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BC Hydro says its version of ‘work from home’ is evolving but here to stay

Internal records offer insight into how leadership, employees at B.C.’s biggest Crown corporation feel about an ongoing flexible-work model
BC Hydro is maintaining a flexible-work model, which varies depending on the demands of each position

BC Hydro says it is meeting business objectives under its pandemic-triggered hybrid workplace, but acknowledges there are some challenges.

A briefing note to a Feb. 21 meeting of senior executives about potential changes to the Crown corporation’s “flexible-work model” says a one-size-fits-all approach to working from home may not be ideal in every department.

“For the past three years most of our office employees have primarily worked from home,” reads the document, obtained under freedom of information law. “During this period we’ve demonstrated that we can operate our business and deliver on our projects and strategic priorities.”

The briefing note said that the model is generally working well, though managers report that it is more difficult to hire and train new employees remotely.

An Aug. 24 job posting for a Burnaby-based procurement services manager position said how much an employee can work from home depends on the manager for each position and the job’s specific operational requirements. At one end of the scale, some can spend four or more days per week at home. On the other end, field workers have no work-from-home option.

“Employees also have the right to work full-time from the office if they prefer. All of our roles require at least some in-person time,” the job posting said.

Employees said they want the option to spend most, if not all, of their time working from home. Nearly three-quarters polled by BC Hydro were satisfied or very satisfied with their current arrangement. All other large B.C. Crown corporations, the B.C.’s public service and more than 90 per cent of Canadian electric utilities and engineering consultancies offer some variation of flexible work.

“A common suggestion in the written feedback is for more flexibility and reduced time in office,” the briefing note said about the internal survey.

Key to the trend is the evolution of technology, including web conferencing and enhanced hardware to connect virtually. BC Hydro pledged to “continue to invest in technology,” such as refreshing laptops, creating additional rooms and auditoriums for hybrid meetings, enhancements to Microsoft Teams, cameras that digitize whiteboards and improved network connectivity at remote sites.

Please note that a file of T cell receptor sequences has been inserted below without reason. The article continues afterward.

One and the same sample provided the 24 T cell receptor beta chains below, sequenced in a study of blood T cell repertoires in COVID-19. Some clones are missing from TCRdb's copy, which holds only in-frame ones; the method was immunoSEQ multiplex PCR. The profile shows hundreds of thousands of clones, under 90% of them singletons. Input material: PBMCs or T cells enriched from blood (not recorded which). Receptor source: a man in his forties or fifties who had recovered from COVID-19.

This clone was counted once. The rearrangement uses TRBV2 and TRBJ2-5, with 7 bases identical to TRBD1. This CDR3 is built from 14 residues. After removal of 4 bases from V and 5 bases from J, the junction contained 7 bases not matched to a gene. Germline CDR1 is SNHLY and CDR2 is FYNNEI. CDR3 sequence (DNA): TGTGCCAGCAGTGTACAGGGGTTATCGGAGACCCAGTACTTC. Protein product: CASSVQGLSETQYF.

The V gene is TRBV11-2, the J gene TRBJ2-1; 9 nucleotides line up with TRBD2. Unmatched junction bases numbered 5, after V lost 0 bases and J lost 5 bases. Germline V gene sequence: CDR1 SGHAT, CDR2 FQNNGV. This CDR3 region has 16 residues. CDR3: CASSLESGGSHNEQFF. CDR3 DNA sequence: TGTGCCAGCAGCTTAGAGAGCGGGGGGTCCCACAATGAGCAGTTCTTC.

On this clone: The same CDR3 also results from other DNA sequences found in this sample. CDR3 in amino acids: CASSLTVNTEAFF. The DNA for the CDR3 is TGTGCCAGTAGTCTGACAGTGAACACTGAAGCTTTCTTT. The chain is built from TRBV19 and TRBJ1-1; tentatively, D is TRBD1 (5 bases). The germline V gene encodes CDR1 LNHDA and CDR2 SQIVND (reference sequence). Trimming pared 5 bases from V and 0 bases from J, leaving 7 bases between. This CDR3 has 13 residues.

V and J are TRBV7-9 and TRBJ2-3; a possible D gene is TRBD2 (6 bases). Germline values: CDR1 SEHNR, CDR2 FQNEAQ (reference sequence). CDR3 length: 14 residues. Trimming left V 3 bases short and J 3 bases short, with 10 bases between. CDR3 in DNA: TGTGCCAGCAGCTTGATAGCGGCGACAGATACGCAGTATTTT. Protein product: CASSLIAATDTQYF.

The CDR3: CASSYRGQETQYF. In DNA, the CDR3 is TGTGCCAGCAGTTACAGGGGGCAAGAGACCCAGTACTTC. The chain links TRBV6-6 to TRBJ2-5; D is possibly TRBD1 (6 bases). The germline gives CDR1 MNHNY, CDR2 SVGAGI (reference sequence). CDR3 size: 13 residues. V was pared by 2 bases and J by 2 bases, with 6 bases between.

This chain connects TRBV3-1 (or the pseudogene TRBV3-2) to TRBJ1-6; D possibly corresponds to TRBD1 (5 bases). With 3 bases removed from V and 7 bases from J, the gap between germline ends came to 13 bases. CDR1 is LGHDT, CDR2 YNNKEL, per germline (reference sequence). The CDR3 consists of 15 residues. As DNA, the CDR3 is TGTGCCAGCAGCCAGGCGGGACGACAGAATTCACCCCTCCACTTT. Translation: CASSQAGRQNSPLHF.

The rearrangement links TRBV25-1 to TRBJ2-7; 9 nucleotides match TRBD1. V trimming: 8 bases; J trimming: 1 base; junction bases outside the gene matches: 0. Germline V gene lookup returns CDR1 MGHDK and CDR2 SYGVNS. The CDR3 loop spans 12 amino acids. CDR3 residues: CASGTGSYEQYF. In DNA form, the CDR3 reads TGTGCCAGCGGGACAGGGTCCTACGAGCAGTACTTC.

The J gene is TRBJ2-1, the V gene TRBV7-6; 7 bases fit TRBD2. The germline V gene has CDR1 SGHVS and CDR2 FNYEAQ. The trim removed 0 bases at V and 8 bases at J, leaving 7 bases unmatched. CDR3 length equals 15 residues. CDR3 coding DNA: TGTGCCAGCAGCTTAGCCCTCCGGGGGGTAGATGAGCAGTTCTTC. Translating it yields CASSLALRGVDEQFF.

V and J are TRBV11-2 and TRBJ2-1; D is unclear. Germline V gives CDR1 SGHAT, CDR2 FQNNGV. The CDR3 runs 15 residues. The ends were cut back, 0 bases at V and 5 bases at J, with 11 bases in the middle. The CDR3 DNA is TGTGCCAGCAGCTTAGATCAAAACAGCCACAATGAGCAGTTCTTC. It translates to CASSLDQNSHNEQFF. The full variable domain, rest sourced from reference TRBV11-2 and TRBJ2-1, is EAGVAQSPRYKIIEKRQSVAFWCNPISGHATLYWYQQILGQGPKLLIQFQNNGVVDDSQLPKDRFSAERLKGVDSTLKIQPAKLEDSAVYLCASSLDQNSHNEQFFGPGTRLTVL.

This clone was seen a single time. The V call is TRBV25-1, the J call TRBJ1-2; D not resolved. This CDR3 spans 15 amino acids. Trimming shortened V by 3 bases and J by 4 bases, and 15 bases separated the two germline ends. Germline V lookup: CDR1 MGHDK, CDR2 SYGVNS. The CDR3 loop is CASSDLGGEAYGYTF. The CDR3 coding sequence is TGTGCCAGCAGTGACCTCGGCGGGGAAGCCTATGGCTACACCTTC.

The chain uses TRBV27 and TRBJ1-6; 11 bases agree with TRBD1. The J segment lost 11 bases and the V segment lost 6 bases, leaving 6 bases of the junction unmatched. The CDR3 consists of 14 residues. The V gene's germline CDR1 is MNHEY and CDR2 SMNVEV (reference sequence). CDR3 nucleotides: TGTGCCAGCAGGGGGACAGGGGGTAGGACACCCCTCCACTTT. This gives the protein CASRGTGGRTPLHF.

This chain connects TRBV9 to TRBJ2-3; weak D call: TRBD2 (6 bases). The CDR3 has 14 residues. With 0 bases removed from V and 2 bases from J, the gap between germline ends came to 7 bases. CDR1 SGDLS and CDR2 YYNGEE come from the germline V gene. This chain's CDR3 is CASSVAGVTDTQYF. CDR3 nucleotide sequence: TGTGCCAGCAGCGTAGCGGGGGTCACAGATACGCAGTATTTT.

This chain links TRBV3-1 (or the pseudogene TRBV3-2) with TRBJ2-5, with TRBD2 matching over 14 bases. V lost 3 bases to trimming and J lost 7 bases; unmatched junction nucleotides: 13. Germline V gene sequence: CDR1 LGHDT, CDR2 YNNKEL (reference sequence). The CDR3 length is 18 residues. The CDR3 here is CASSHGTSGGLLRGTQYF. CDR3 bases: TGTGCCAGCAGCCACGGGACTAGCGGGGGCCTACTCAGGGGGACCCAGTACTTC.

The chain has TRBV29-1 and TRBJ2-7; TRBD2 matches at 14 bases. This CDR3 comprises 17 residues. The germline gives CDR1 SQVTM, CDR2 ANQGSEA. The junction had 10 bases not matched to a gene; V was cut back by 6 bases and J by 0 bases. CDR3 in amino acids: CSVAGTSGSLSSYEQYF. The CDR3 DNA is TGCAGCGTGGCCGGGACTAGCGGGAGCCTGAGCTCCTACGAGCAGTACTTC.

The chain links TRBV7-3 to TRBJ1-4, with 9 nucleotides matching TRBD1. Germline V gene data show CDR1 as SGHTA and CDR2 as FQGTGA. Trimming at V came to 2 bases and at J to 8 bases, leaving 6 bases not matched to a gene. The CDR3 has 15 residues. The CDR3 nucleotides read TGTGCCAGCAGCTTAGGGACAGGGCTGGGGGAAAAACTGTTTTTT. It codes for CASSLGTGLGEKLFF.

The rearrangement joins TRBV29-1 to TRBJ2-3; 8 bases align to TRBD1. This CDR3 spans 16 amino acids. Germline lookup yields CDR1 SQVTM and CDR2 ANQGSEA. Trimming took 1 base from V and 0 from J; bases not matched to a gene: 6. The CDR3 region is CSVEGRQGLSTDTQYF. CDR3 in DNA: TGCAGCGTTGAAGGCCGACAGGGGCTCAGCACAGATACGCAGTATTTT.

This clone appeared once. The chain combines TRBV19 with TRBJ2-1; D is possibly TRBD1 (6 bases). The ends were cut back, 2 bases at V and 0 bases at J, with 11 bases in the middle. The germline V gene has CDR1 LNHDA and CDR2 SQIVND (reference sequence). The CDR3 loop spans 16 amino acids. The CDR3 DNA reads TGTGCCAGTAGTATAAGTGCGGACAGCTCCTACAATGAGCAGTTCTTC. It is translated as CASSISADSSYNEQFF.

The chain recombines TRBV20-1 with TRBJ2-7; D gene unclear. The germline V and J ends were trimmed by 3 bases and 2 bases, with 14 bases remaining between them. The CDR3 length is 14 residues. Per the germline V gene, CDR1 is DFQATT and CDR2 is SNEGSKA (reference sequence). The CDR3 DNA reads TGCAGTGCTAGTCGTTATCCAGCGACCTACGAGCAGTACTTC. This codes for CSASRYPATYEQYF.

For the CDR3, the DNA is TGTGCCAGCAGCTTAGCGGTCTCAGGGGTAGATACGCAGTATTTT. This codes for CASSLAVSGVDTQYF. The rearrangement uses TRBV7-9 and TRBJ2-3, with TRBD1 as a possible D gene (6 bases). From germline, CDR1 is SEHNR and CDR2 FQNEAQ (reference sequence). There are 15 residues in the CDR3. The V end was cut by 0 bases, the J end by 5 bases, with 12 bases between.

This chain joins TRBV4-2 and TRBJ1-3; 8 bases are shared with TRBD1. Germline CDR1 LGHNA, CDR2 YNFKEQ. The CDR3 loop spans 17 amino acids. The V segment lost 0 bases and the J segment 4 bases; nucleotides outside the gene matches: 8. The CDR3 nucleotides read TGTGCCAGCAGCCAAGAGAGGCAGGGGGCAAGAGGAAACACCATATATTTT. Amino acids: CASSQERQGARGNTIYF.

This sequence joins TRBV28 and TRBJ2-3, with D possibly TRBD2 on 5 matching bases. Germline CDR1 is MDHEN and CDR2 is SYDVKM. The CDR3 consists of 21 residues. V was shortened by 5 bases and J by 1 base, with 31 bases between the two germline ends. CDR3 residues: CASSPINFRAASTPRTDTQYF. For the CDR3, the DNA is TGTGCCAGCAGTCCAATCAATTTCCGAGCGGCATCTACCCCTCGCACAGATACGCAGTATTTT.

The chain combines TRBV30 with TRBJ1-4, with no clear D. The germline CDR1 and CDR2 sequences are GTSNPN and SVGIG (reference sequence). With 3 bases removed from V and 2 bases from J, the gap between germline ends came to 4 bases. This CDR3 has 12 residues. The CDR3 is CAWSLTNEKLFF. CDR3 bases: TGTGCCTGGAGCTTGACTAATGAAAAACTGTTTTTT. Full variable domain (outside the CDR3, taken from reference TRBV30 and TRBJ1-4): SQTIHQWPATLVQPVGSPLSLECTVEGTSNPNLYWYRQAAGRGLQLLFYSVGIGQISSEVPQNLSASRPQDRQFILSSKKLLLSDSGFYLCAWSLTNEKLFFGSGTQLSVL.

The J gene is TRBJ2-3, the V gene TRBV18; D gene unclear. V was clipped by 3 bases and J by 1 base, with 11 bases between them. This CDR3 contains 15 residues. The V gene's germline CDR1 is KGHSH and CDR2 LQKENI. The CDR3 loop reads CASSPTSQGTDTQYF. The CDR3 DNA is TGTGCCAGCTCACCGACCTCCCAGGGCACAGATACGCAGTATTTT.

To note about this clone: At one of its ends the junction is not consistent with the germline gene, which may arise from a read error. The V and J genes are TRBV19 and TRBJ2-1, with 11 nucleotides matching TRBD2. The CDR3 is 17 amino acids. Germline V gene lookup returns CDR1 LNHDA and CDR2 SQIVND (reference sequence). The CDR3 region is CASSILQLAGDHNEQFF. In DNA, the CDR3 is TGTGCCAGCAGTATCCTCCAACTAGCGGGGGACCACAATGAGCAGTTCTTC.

A March 28 briefing note to BC Hydro’s human resources and flexible work project team said opinions on the flexible-work model have improved, based on a poll of 4,400 employees. “Overall, 78 per cent of employees who responded to the pulse check are feeling happy or very happy with the flexible work model; this is a four-per-cent improvement over the October pulse check, and eight-per-cent increase since June.”

Employees were split on the number of in-office days – 49 per cent said the amount was just right, 46 per cent said it could be less – and opinions were mixed on desk-sharing: 51 per cent for and 35 per cent against.

Nearly two-thirds of respondents said they would not consider a role that requires more days in the office, while three-quarters said they do not think working from home has limited their career or development opportunities.

More than 90 per cent of respondents felt supported and included, regardless of where they work.

As for managers, 80 per cent were happy with the flexible work model, a six-per-cent improvement over October 2022’s survey, and 87 per cent agreed that BC Hydro could meet its operational and strategic goals. The latter is a significant improvement over 63 per cent in June 2022.

An appendix showed BC Hydro is monitoring its flexible-work program based on corporate, departmental and individual performance, impacts on employees, workspace and technology usage, costs and savings, greenhouse gas reduction, and by comparing notes about hybrid-work trends with other companies.

Another appendix about feedback from senior leaders was censored under the exception to B.C.’s public records law that allows a public body to keep policy advice and recommendations secret.

In the October 2022 survey, employees who work from home cited the “positive impacts on well-being, and time and cost savings by not commuting.”

BC Hydro’s August 2021 agreement with the MoveUp union stated that employees who work at home must designate an adequate workspace and keep it safe and free from hazards. Any BC Hydro property and documents must be kept safe, secure and confidential. The agreement also allowed BC Hydro to send a representative for a home workplace audit with a minimum 24-hour notification. BC Hydro provides necessary IT hardware and software, including virtual private network access, but will not pay utilities or meal expenses.